Cell carriers’ data networks generally provide stronger security than public WiFi, either with access built into a smartphone, tablet, or laptop or using a smartphone or tablet as a personal hotspot.
Up-to-date equipment and secure configuration (using encryption) are also important for
Disaster Recovery/Business Continuity
Threats to the availability of data can range from failure of a single piece of equipment to a major disaster like a fire or hurricane. An increasing threat to attorneys and law firms of all sizes is ransomware, generally spread through phishing. It encrypts data and releases the decryption for ransom paid by Bitcoin. Effective backup, which is isolated from production networks, can provide timely recovery from ransomware.
Overall, 14% of respondents report that their firm had experienced a natural or man-made disaster, like a fire or flood. The highest incidence was 20% in firms of 50-99 and firms of 500+. The lowest reported incidence was for solos at 10% and the rest were between these numbers. Disasters of this kind can put a firm out of business—temporarily or permanently. Although from a relatively low number of respondents, these positive responses, and the potentially devastating results demonstrate the importance for law firms of all sizes to be prepared to respond and recover.
Despite this clear need, only 42% overall of responding attorneys report that their firms have a disaster recovery/business continuity plan. Firms with a plan generally increase with the size of the firm, from 25% of solos to about 71% of firms with 100+. As with comprehensive security programs, all law firms should have a disaster recovery/business continuity plan, appropriately scaled to its size.
In the equipment failure area, 32% of respondents reported that their firm experienced a hard drive failure, while 38% reported that they did not. The remainder reported that they do not know, with the “don’t know” responses increasing by firm size. In firms of 500+, 85% responded that they don’t know. In firms of 100-499, it was 64%. It is very likely that most large firms have suffered multiple hard drive failures, just not known by the individual responding attorneys. Even limiting the analysis to known hard drive failures, they have impacted about one-third of respondents. That’s a high risk, particularly considering the potential consequences, and that all attorneys and law firms should implement backup and recovery measures.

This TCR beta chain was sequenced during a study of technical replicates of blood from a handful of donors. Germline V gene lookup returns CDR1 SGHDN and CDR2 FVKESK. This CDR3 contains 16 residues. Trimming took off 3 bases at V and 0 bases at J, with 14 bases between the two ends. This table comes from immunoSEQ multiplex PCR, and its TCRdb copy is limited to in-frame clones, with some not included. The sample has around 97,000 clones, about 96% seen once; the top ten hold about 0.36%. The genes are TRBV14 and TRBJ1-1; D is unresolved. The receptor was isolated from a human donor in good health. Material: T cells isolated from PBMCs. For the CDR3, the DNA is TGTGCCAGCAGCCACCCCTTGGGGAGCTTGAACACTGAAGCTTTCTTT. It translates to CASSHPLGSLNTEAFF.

Backup is critical for business continuity, particularly with the current epidemic of ransomware. Fortunately, most firms report that they employ some form of backup. Only 9% report that they don’t back up their computer files, but that’s up from 2% last year. The most frequently reported form of backup is offsite backup (35%), followed by external hard drives (34%), online backup (31%), network attached storage (17%), USB (9%), tape (6%), RAID (7%), CDs (4%), and DVD (4%).
The 2017 Survey responses show that 48% of respondents back up once a day, 24% more than once a day, 12% weekly, 3% monthly, and 2% quarterly. 10% report that they don’t know, with unknowns generally increasing with firm size. Attorneys and firms that don’t back up on a daily basis, or more frequently, should reevaluate the risk in light of ransomware and the incidents reported in the 2017 Survey.
The 2017 Survey provides a good overview, with supporting details, of what attorneys and law firms are doing to protect information. Like the last several years, it generally shows increasing attention to security and increasing use of the covered safeguards, but also demonstrates that there is still a lot of room for improvement. Attorneys and law firms who are behind the reporting attorneys and firms on safeguards should evaluate their security posture to determine whether they need to do more to provide competent and reasonable safeguards. Those who are in the majority, or ahead of the curve, still need to review and update their security, as new technology, threats, and available safeguards evolve over time. Effective security is an ongoing process, not just a “set it and forget it” effort. All attorneys and law firms should have appropriate comprehensive security programs that include training, periodic review, and updating, and constant security awareness.